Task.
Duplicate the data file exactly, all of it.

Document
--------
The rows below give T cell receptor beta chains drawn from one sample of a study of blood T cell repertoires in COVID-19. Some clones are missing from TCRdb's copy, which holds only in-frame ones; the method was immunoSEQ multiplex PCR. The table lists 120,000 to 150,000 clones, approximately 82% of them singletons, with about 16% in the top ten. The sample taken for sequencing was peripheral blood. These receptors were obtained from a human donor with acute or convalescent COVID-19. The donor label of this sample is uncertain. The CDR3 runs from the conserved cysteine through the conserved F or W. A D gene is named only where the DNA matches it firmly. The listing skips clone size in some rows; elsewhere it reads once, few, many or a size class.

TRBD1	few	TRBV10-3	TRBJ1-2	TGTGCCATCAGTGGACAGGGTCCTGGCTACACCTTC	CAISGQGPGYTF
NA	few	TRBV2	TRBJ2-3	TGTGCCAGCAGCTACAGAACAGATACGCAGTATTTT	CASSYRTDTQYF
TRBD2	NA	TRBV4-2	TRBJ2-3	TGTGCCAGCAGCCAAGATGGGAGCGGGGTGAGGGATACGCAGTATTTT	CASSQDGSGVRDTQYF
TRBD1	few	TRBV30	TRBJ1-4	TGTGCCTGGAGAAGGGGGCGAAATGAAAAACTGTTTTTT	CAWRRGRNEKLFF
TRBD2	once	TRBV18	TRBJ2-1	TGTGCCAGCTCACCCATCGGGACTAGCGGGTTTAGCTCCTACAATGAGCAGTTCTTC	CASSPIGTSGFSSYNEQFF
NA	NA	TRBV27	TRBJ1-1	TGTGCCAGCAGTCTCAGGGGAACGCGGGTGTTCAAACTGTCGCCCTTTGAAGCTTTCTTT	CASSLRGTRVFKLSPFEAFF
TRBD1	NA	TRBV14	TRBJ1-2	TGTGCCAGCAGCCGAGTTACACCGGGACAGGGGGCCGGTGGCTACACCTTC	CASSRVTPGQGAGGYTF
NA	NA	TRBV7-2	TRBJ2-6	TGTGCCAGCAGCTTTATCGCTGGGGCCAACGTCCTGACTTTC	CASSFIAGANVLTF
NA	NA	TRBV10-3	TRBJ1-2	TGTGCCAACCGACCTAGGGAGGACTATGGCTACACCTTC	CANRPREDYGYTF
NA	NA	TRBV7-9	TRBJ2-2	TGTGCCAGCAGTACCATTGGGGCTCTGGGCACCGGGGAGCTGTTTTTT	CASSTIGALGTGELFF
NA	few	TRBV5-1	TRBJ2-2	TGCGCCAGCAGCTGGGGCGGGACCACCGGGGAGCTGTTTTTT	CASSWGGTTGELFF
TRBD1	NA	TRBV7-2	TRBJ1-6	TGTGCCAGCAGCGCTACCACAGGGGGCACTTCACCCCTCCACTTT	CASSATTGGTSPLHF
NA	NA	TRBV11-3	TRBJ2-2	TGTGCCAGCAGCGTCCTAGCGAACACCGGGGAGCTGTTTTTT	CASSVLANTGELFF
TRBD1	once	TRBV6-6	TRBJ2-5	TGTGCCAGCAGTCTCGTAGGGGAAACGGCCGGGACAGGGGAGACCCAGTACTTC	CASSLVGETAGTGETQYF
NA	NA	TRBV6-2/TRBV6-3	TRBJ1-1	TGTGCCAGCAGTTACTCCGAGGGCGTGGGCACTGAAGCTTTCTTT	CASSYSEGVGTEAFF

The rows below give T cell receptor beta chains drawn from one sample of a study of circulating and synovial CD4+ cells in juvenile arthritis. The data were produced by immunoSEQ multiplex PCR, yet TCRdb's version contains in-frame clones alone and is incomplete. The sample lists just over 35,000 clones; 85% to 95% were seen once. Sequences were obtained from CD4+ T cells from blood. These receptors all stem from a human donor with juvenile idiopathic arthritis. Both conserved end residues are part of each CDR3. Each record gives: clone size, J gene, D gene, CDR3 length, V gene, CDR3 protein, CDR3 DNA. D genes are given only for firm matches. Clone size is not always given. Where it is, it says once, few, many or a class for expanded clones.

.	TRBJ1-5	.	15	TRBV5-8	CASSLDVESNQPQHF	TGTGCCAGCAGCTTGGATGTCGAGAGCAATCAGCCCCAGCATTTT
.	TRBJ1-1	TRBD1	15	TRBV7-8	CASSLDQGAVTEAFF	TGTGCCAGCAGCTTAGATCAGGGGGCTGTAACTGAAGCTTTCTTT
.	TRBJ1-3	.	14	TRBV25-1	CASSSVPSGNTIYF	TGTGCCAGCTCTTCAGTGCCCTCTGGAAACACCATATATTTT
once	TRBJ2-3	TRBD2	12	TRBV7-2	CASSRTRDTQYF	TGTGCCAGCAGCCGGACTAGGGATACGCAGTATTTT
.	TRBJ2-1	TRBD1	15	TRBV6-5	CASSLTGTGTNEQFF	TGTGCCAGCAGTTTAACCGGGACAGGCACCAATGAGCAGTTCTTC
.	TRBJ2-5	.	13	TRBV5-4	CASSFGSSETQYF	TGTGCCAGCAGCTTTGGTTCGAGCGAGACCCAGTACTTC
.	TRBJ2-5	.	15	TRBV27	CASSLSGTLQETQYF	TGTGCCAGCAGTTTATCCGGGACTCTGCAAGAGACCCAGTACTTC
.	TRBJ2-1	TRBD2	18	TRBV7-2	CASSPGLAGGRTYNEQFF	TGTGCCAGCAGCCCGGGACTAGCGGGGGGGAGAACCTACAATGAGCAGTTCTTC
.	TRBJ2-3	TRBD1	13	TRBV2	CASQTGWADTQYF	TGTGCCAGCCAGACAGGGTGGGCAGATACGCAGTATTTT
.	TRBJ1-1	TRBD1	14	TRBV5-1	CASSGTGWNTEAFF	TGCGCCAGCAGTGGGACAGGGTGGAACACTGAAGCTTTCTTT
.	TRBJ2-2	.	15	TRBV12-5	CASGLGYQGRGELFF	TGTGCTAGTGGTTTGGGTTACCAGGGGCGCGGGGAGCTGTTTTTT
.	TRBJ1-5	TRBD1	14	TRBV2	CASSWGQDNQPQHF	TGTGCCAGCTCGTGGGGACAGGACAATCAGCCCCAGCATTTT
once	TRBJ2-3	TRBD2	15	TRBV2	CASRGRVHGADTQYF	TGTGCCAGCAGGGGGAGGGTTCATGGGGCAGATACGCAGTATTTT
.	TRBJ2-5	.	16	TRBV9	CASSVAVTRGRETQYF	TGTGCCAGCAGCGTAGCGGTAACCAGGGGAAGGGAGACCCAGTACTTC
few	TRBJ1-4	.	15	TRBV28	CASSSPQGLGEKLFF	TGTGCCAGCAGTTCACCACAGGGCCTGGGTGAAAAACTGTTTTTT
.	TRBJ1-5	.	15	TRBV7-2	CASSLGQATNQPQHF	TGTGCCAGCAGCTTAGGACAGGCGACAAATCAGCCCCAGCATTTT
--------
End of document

The rows below give T cell receptor beta chains drawn from one sample of a study of blood T cell repertoires in COVID-19. Some clones are missing from TCRdb's copy, which holds only in-frame ones; the method was immunoSEQ multiplex PCR. The table lists 120,000 to 150,000 clones, approximately 82% of them singletons, with about 16% in the top ten. The sample taken for sequencing was peripheral blood. These receptors were obtained from a human donor with acute or convalescent COVID-19. The donor label of this sample is uncertain. The CDR3 runs from the conserved cysteine through the conserved F or W. A D gene is named only where the DNA matches it firmly. The listing skips clone size in some rows; elsewhere it reads once, few, many or a size class.

TRBD1	few	TRBV10-3	TRBJ1-2	TGTGCCATCAGTGGACAGGGTCCTGGCTACACCTTC	CAISGQGPGYTF
NA	few	TRBV2	TRBJ2-3	TGTGCCAGCAGCTACAGAACAGATACGCAGTATTTT	CASSYRTDTQYF
TRBD2	NA	TRBV4-2	TRBJ2-3	TGTGCCAGCAGCCAAGATGGGAGCGGGGTGAGGGATACGCAGTATTTT	CASSQDGSGVRDTQYF
TRBD1	few	TRBV30	TRBJ1-4	TGTGCCTGGAGAAGGGGGCGAAATGAAAAACTGTTTTTT	CAWRRGRNEKLFF
TRBD2	once	TRBV18	TRBJ2-1	TGTGCCAGCTCACCCATCGGGACTAGCGGGTTTAGCTCCTACAATGAGCAGTTCTTC	CASSPIGTSGFSSYNEQFF
NA	NA	TRBV27	TRBJ1-1	TGTGCCAGCAGTCTCAGGGGAACGCGGGTGTTCAAACTGTCGCCCTTTGAAGCTTTCTTT	CASSLRGTRVFKLSPFEAFF
TRBD1	NA	TRBV14	TRBJ1-2	TGTGCCAGCAGCCGAGTTACACCGGGACAGGGGGCCGGTGGCTACACCTTC	CASSRVTPGQGAGGYTF
NA	NA	TRBV7-2	TRBJ2-6	TGTGCCAGCAGCTTTATCGCTGGGGCCAACGTCCTGACTTTC	CASSFIAGANVLTF
NA	NA	TRBV10-3	TRBJ1-2	TGTGCCAACCGACCTAGGGAGGACTATGGCTACACCTTC	CANRPREDYGYTF
NA	NA	TRBV7-9	TRBJ2-2	TGTGCCAGCAGTACCATTGGGGCTCTGGGCACCGGGGAGCTGTTTTTT	CASSTIGALGTGELFF
NA	few	TRBV5-1	TRBJ2-2	TGCGCCAGCAGCTGGGGCGGGACCACCGGGGAGCTGTTTTTT	CASSWGGTTGELFF
TRBD1	NA	TRBV7-2	TRBJ1-6	TGTGCCAGCAGCGCTACCACAGGGGGCACTTCACCCCTCCACTTT	CASSATTGGTSPLHF
NA	NA	TRBV11-3	TRBJ2-2	TGTGCCAGCAGCGTCCTAGCGAACACCGGGGAGCTGTTTTTT	CASSVLANTGELFF
TRBD1	once	TRBV6-6	TRBJ2-5	TGTGCCAGCAGTCTCGTAGGGGAAACGGCCGGGACAGGGGAGACCCAGTACTTC	CASSLVGETAGTGETQYF
NA	NA	TRBV6-2/TRBV6-3	TRBJ1-1	TGTGCCAGCAGTTACTCCGAGGGCGTGGGCACTGAAGCTTTCTTT	CASSYSEGVGTEAFF

The rows below give T cell receptor beta chains drawn from one sample of a study of circulating and synovial CD4+ cells in juvenile arthritis. The data were produced by immunoSEQ multiplex PCR, yet TCRdb's version contains in-frame clones alone and is incomplete. The sample lists just over 35,000 clones; 85% to 95% were seen once. Sequences were obtained from CD4+ T cells from blood. These receptors all stem from a human donor with juvenile idiopathic arthritis. Both conserved end residues are part of each CDR3. Each record gives: clone size, J gene, D gene, CDR3 length, V gene, CDR3 protein, CDR3 DNA. D genes are given only for firm matches. Clone size is not always given. Where it is, it says once, few, many or a class for expanded clones.

.	TRBJ1-5	.	15	TRBV5-8	CASSLDVESNQPQHF	TGTGCCAGCAGCTTGGATGTCGAGAGCAATCAGCCCCAGCATTTT
.	TRBJ1-1	TRBD1	15	TRBV7-8	CASSLDQGAVTEAFF	TGTGCCAGCAGCTTAGATCAGGGGGCTGTAACTGAAGCTTTCTTT
.	TRBJ1-3	.	14	TRBV25-1	CASSSVPSGNTIYF	TGTGCCAGCTCTTCAGTGCCCTCTGGAAACACCATATATTTT
once	TRBJ2-3	TRBD2	12	TRBV7-2	CASSRTRDTQYF	TGTGCCAGCAGCCGGACTAGGGATACGCAGTATTTT
.	TRBJ2-1	TRBD1	15	TRBV6-5	CASSLTGTGTNEQFF	TGTGCCAGCAGTTTAACCGGGACAGGCACCAATGAGCAGTTCTTC
.	TRBJ2-5	.	13	TRBV5-4	CASSFGSSETQYF	TGTGCCAGCAGCTTTGGTTCGAGCGAGACCCAGTACTTC
.	TRBJ2-5	.	15	TRBV27	CASSLSGTLQETQYF	TGTGCCAGCAGTTTATCCGGGACTCTGCAAGAGACCCAGTACTTC
.	TRBJ2-1	TRBD2	18	TRBV7-2	CASSPGLAGGRTYNEQFF	TGTGCCAGCAGCCCGGGACTAGCGGGGGGGAGAACCTACAATGAGCAGTTCTTC
.	TRBJ2-3	TRBD1	13	TRBV2	CASQTGWADTQYF	TGTGCCAGCCAGACAGGGTGGGCAGATACGCAGTATTTT
.	TRBJ1-1	TRBD1	14	TRBV5-1	CASSGTGWNTEAFF	TGCGCCAGCAGTGGGACAGGGTGGAACACTGAAGCTTTCTTT
.	TRBJ2-2	.	15	TRBV12-5	CASGLGYQGRGELFF	TGTGCTAGTGGTTTGGGTTACCAGGGGCGCGGGGAGCTGTTTTTT
.	TRBJ1-5	TRBD1	14	TRBV2	CASSWGQDNQPQHF	TGTGCCAGCTCGTGGGGACAGGACAATCAGCCCCAGCATTTT
once	TRBJ2-3	TRBD2	15	TRBV2	CASRGRVHGADTQYF	TGTGCCAGCAGGGGGAGGGTTCATGGGGCAGATACGCAGTATTTT
.	TRBJ2-5	.	16	TRBV9	CASSVAVTRGRETQYF	TGTGCCAGCAGCGTAGCGGTAACCAGGGGAAGGGAGACCCAGTACTTC
few	TRBJ1-4	.	15	TRBV28	CASSSPQGLGEKLFF	TGTGCCAGCAGTTCACCACAGGGCCTGGGTGAAAAACTGTTTTTT
.	TRBJ1-5	.	15	TRBV7-2	CASSLGQATNQPQHF	TGTGCCAGCAGCTTAGGACAGGCGACAAATCAGCCCCAGCATTTT